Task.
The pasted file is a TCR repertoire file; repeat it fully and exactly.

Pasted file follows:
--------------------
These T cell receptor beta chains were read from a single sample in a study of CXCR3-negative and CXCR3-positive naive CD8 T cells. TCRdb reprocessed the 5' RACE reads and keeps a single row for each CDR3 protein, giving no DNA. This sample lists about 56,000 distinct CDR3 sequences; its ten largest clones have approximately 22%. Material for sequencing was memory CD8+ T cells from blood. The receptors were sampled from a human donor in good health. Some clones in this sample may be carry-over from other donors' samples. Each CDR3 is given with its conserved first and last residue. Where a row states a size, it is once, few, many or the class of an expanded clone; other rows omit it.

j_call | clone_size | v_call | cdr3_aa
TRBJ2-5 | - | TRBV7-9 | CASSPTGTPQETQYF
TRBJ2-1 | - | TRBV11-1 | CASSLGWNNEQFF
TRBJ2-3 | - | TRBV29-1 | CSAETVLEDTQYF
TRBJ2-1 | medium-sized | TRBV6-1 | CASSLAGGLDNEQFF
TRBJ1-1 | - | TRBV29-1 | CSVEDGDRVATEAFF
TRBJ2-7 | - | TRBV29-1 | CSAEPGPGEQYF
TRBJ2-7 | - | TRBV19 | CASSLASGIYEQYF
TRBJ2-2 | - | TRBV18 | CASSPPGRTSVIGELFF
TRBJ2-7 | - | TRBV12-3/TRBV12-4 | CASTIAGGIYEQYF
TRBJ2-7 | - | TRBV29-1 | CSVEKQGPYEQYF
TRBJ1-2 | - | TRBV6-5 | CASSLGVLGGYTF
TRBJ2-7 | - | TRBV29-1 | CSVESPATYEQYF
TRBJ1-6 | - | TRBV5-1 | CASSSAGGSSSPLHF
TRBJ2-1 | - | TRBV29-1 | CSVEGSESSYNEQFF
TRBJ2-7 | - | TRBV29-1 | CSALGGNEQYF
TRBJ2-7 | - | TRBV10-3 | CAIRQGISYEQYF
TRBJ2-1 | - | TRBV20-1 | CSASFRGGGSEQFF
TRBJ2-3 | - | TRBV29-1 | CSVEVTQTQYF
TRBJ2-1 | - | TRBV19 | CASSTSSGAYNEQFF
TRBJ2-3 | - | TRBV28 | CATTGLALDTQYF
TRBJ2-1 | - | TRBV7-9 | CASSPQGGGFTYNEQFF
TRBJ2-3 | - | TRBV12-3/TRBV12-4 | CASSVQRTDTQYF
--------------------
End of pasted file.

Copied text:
These T cell receptor beta chains were read from a single sample in a study of CXCR3-negative and CXCR3-positive naive CD8 T cells. TCRdb reprocessed the 5' RACE reads and keeps a single row for each CDR3 protein, giving no DNA. This sample lists about 56,000 distinct CDR3 sequences; its ten largest clones have approximately 22%. Material for sequencing was memory CD8+ T cells from blood. The receptors were sampled from a human donor in good health. Some clones in this sample may be carry-over from other donors' samples. Each CDR3 is given with its conserved first and last residue. Where a row states a size, it is once, few, many or the class of an expanded clone; other rows omit it.

j_call | clone_size | v_call | cdr3_aa
TRBJ2-5 | - | TRBV7-9 | CASSPTGTPQETQYF
TRBJ2-1 | - | TRBV11-1 | CASSLGWNNEQFF
TRBJ2-3 | - | TRBV29-1 | CSAETVLEDTQYF
TRBJ2-1 | medium-sized | TRBV6-1 | CASSLAGGLDNEQFF
TRBJ1-1 | - | TRBV29-1 | CSVEDGDRVATEAFF
TRBJ2-7 | - | TRBV29-1 | CSAEPGPGEQYF
TRBJ2-7 | - | TRBV19 | CASSLASGIYEQYF
TRBJ2-2 | - | TRBV18 | CASSPPGRTSVIGELFF
TRBJ2-7 | - | TRBV12-3/TRBV12-4 | CASTIAGGIYEQYF
TRBJ2-7 | - | TRBV29-1 | CSVEKQGPYEQYF
TRBJ1-2 | - | TRBV6-5 | CASSLGVLGGYTF
TRBJ2-7 | - | TRBV29-1 | CSVESPATYEQYF
TRBJ1-6 | - | TRBV5-1 | CASSSAGGSSSPLHF
TRBJ2-1 | - | TRBV29-1 | CSVEGSESSYNEQFF
TRBJ2-7 | - | TRBV29-1 | CSALGGNEQYF
TRBJ2-7 | - | TRBV10-3 | CAIRQGISYEQYF
TRBJ2-1 | - | TRBV20-1 | CSASFRGGGSEQFF
TRBJ2-3 | - | TRBV29-1 | CSVEVTQTQYF
TRBJ2-1 | - | TRBV19 | CASSTSSGAYNEQFF
TRBJ2-3 | - | TRBV28 | CATTGLALDTQYF
TRBJ2-1 | - | TRBV7-9 | CASSPQGGGFTYNEQFF
TRBJ2-3 | - | TRBV12-3/TRBV12-4 | CASSVQRTDTQYF